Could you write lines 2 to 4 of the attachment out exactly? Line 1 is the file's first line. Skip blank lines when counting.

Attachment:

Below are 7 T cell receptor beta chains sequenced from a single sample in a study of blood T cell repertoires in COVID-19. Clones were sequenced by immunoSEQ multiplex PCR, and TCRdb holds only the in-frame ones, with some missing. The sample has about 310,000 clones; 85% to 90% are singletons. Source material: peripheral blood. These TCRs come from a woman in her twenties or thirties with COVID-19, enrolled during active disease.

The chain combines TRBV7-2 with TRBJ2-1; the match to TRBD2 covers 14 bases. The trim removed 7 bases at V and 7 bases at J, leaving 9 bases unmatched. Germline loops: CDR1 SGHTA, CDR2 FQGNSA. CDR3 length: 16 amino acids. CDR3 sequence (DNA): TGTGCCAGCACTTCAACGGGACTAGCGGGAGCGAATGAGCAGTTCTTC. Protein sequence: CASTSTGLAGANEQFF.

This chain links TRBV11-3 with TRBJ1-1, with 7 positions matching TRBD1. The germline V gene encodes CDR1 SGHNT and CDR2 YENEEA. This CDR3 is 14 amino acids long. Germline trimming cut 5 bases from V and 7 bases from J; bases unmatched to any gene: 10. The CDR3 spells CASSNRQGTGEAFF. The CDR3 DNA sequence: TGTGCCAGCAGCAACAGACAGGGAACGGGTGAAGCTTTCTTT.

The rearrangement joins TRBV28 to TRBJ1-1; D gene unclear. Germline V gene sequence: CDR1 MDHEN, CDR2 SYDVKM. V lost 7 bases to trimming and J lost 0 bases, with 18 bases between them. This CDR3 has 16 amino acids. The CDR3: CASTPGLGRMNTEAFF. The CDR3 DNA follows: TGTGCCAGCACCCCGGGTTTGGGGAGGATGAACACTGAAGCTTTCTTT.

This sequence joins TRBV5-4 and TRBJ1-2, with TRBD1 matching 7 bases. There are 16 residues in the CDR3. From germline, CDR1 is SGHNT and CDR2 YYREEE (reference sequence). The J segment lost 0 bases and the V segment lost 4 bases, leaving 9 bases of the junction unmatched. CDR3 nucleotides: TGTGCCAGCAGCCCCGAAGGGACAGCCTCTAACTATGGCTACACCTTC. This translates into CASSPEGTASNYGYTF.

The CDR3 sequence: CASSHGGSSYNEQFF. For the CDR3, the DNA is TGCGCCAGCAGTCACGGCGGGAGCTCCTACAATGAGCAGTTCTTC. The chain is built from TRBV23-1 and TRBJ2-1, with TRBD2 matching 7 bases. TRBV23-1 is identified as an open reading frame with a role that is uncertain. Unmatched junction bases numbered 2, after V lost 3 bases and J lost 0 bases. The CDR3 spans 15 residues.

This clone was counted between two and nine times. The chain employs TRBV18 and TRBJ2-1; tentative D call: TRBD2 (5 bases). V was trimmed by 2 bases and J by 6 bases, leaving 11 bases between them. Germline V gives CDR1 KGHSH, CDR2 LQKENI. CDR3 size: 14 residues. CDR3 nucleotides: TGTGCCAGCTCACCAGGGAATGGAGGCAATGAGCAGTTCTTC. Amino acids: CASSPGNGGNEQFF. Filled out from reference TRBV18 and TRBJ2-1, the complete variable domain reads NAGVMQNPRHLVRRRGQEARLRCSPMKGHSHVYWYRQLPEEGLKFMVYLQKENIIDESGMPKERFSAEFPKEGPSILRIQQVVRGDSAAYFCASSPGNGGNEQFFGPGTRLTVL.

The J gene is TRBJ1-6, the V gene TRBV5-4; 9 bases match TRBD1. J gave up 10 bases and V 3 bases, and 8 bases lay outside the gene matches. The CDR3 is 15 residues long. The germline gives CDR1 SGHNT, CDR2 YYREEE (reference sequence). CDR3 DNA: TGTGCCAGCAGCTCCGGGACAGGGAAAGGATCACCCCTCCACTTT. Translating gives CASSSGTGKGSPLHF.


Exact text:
The chain combines TRBV7-2 with TRBJ2-1; the match to TRBD2 covers 14 bases. The trim removed 7 bases at V and 7 bases at J, leaving 9 bases unmatched. Germline loops: CDR1 SGHTA, CDR2 FQGNSA. CDR3 length: 16 amino acids. CDR3 sequence (DNA): TGTGCCAGCACTTCAACGGGACTAGCGGGAGCGAATGAGCAGTTCTTC. Protein sequence: CASTSTGLAGANEQFF.

This chain links TRBV11-3 with TRBJ1-1, with 7 positions matching TRBD1. The germline V gene encodes CDR1 SGHNT and CDR2 YENEEA. This CDR3 is 14 amino acids long. Germline trimming cut 5 bases from V and 7 bases from J; bases unmatched to any gene: 10. The CDR3 spells CASSNRQGTGEAFF. The CDR3 DNA sequence: TGTGCCAGCAGCAACAGACAGGGAACGGGTGAAGCTTTCTTT.

The rearrangement joins TRBV28 to TRBJ1-1; D gene unclear. Germline V gene sequence: CDR1 MDHEN, CDR2 SYDVKM. V lost 7 bases to trimming and J lost 0 bases, with 18 bases between them. This CDR3 has 16 amino acids. The CDR3: CASTPGLGRMNTEAFF. The CDR3 DNA follows: TGTGCCAGCACCCCGGGTTTGGGGAGGATGAACACTGAAGCTTTCTTT.